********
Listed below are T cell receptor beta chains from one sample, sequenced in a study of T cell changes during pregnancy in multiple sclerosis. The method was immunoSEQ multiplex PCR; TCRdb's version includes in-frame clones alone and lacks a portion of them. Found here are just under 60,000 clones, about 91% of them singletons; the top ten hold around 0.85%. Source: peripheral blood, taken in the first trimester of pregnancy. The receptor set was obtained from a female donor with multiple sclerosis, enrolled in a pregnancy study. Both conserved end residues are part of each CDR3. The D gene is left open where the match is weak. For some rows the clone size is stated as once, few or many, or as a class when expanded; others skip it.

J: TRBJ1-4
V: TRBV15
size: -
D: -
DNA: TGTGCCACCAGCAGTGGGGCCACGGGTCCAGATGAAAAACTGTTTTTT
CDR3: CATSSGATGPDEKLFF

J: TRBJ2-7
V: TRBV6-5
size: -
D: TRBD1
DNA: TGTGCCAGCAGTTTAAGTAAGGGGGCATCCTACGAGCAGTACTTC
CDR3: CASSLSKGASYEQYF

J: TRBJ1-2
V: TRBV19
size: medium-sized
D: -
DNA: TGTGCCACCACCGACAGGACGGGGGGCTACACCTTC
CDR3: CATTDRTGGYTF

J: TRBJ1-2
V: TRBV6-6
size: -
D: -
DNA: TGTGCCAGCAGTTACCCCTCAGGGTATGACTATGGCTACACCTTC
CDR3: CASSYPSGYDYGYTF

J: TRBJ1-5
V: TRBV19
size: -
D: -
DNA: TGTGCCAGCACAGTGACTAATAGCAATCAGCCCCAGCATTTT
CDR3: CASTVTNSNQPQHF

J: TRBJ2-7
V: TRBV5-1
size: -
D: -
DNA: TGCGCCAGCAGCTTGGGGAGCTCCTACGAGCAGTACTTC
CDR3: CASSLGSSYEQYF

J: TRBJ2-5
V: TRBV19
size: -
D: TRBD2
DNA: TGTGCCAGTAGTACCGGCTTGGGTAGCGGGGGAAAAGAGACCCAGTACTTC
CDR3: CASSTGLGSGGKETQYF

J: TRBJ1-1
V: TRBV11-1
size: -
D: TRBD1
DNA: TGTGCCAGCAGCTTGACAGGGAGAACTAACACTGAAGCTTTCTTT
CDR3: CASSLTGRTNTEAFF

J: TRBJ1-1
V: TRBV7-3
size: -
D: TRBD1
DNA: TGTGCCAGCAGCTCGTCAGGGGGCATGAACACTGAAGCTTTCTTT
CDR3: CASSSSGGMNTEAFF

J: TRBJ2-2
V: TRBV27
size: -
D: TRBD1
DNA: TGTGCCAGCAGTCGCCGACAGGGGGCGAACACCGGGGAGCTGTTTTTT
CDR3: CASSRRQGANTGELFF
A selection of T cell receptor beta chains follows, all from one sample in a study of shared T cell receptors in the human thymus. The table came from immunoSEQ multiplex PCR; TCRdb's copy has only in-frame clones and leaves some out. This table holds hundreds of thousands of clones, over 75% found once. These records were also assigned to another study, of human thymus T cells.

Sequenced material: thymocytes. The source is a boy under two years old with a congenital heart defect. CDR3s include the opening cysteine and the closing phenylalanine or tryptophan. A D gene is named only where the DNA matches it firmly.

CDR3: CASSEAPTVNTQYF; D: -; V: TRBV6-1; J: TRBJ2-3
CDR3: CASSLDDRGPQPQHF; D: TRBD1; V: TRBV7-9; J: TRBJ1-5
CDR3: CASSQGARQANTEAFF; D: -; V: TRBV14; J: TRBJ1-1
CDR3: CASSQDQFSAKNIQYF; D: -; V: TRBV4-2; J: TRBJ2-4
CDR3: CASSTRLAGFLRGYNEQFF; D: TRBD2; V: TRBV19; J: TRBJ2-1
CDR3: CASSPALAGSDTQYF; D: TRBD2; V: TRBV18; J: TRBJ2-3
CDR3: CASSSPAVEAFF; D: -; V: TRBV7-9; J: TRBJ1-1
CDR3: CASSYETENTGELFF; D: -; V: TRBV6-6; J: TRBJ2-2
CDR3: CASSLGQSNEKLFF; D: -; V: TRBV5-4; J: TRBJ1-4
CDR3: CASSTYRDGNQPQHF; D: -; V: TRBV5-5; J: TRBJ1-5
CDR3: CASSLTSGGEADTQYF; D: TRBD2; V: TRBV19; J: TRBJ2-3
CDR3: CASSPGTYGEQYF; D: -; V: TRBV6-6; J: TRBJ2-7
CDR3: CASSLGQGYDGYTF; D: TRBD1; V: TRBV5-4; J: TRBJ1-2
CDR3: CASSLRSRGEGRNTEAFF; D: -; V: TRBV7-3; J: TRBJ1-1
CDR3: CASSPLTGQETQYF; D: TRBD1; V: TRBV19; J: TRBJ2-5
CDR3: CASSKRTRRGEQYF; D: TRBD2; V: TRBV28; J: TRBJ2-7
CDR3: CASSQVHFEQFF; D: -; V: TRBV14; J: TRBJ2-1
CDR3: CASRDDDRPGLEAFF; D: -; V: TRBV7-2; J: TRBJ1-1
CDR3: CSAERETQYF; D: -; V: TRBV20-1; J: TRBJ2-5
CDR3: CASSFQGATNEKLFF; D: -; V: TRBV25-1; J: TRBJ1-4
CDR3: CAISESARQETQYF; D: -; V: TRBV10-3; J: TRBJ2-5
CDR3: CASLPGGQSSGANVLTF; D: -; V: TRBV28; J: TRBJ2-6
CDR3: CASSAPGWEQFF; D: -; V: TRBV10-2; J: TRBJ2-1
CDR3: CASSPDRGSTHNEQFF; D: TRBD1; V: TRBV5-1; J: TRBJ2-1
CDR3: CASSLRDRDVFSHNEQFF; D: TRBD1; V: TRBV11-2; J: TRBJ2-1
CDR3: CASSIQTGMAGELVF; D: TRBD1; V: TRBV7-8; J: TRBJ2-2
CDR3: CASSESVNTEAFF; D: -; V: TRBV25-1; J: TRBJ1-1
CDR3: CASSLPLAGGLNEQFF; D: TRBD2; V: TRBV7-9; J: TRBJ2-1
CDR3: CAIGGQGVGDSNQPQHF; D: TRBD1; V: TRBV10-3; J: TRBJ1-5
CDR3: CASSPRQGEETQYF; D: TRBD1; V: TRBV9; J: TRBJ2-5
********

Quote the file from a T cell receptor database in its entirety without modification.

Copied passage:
Listed below are T cell receptor beta chains from one sample, sequenced in a study of T cell changes during pregnancy in multiple sclerosis. The method was immunoSEQ multiplex PCR; TCRdb's version includes in-frame clones alone and lacks a portion of them. Found here are just under 60,000 clones, about 91% of them singletons; the top ten hold around 0.85%. Source: peripheral blood, taken in the first trimester of pregnancy. The receptor set was obtained from a female donor with multiple sclerosis, enrolled in a pregnancy study. Both conserved end residues are part of each CDR3. The D gene is left open where the match is weak. For some rows the clone size is stated as once, few or many, or as a class when expanded; others skip it.

J: TRBJ1-4
V: TRBV15
size: -
D: -
DNA: TGTGCCACCAGCAGTGGGGCCACGGGTCCAGATGAAAAACTGTTTTTT
CDR3: CATSSGATGPDEKLFF

J: TRBJ2-7
V: TRBV6-5
size: -
D: TRBD1
DNA: TGTGCCAGCAGTTTAAGTAAGGGGGCATCCTACGAGCAGTACTTC
CDR3: CASSLSKGASYEQYF

J: TRBJ1-2
V: TRBV19
size: medium-sized
D: -
DNA: TGTGCCACCACCGACAGGACGGGGGGCTACACCTTC
CDR3: CATTDRTGGYTF

J: TRBJ1-2
V: TRBV6-6
size: -
D: -
DNA: TGTGCCAGCAGTTACCCCTCAGGGTATGACTATGGCTACACCTTC
CDR3: CASSYPSGYDYGYTF

J: TRBJ1-5
V: TRBV19
size: -
D: -
DNA: TGTGCCAGCACAGTGACTAATAGCAATCAGCCCCAGCATTTT
CDR3: CASTVTNSNQPQHF

J: TRBJ2-7
V: TRBV5-1
size: -
D: -
DNA: TGCGCCAGCAGCTTGGGGAGCTCCTACGAGCAGTACTTC
CDR3: CASSLGSSYEQYF

J: TRBJ2-5
V: TRBV19
size: -
D: TRBD2
DNA: TGTGCCAGTAGTACCGGCTTGGGTAGCGGGGGAAAAGAGACCCAGTACTTC
CDR3: CASSTGLGSGGKETQYF

J: TRBJ1-1
V: TRBV11-1
size: -
D: TRBD1
DNA: TGTGCCAGCAGCTTGACAGGGAGAACTAACACTGAAGCTTTCTTT
CDR3: CASSLTGRTNTEAFF

J: TRBJ1-1
V: TRBV7-3
size: -
D: TRBD1
DNA: TGTGCCAGCAGCTCGTCAGGGGGCATGAACACTGAAGCTTTCTTT
CDR3: CASSSSGGMNTEAFF

J: TRBJ2-2
V: TRBV27
size: -
D: TRBD1
DNA: TGTGCCAGCAGTCGCCGACAGGGGGCGAACACCGGGGAGCTGTTTTTT
CDR3: CASSRRQGANTGELFF
A selection of T cell receptor beta chains follows, all from one sample in a study of shared T cell receptors in the human thymus. The table came from immunoSEQ multiplex PCR; TCRdb's copy has only in-frame clones and leaves some out. This table holds hundreds of thousands of clones, over 75% found once. These records were also assigned to another study, of human thymus T cells.

Sequenced material: thymocytes. The source is a boy under two years old with a congenital heart defect. CDR3s include the opening cysteine and the closing phenylalanine or tryptophan. A D gene is named only where the DNA matches it firmly.

CDR3: CASSEAPTVNTQYF; D: -; V: TRBV6-1; J: TRBJ2-3
CDR3: CASSLDDRGPQPQHF; D: TRBD1; V: TRBV7-9; J: TRBJ1-5
CDR3: CASSQGARQANTEAFF; D: -; V: TRBV14; J: TRBJ1-1
CDR3: CASSQDQFSAKNIQYF; D: -; V: TRBV4-2; J: TRBJ2-4
CDR3: CASSTRLAGFLRGYNEQFF; D: TRBD2; V: TRBV19; J: TRBJ2-1
CDR3: CASSPALAGSDTQYF; D: TRBD2; V: TRBV18; J: TRBJ2-3
CDR3: CASSSPAVEAFF; D: -; V: TRBV7-9; J: TRBJ1-1
CDR3: CASSYETENTGELFF; D: -; V: TRBV6-6; J: TRBJ2-2
CDR3: CASSLGQSNEKLFF; D: -; V: TRBV5-4; J: TRBJ1-4
CDR3: CASSTYRDGNQPQHF; D: -; V: TRBV5-5; J: TRBJ1-5
CDR3: CASSLTSGGEADTQYF; D: TRBD2; V: TRBV19; J: TRBJ2-3
CDR3: CASSPGTYGEQYF; D: -; V: TRBV6-6; J: TRBJ2-7
CDR3: CASSLGQGYDGYTF; D: TRBD1; V: TRBV5-4; J: TRBJ1-2
CDR3: CASSLRSRGEGRNTEAFF; D: -; V: TRBV7-3; J: TRBJ1-1
CDR3: CASSPLTGQETQYF; D: TRBD1; V: TRBV19; J: TRBJ2-5
CDR3: CASSKRTRRGEQYF; D: TRBD2; V: TRBV28; J: TRBJ2-7
CDR3: CASSQVHFEQFF; D: -; V: TRBV14; J: TRBJ2-1
CDR3: CASRDDDRPGLEAFF; D: -; V: TRBV7-2; J: TRBJ1-1
CDR3: CSAERETQYF; D: -; V: TRBV20-1; J: TRBJ2-5
CDR3: CASSFQGATNEKLFF; D: -; V: TRBV25-1; J: TRBJ1-4
CDR3: CAISESARQETQYF; D: -; V: TRBV10-3; J: TRBJ2-5
CDR3: CASLPGGQSSGANVLTF; D: -; V: TRBV28; J: TRBJ2-6
CDR3: CASSAPGWEQFF; D: -; V: TRBV10-2; J: TRBJ2-1
CDR3: CASSPDRGSTHNEQFF; D: TRBD1; V: TRBV5-1; J: TRBJ2-1
CDR3: CASSLRDRDVFSHNEQFF; D: TRBD1; V: TRBV11-2; J: TRBJ2-1
CDR3: CASSIQTGMAGELVF; D: TRBD1; V: TRBV7-8; J: TRBJ2-2
CDR3: CASSESVNTEAFF; D: -; V: TRBV25-1; J: TRBJ1-1
CDR3: CASSLPLAGGLNEQFF; D: TRBD2; V: TRBV7-9; J: TRBJ2-1
CDR3: CAIGGQGVGDSNQPQHF; D: TRBD1; V: TRBV10-3; J: TRBJ1-5
CDR3: CASSPRQGEETQYF; D: TRBD1; V: TRBV9; J: TRBJ2-5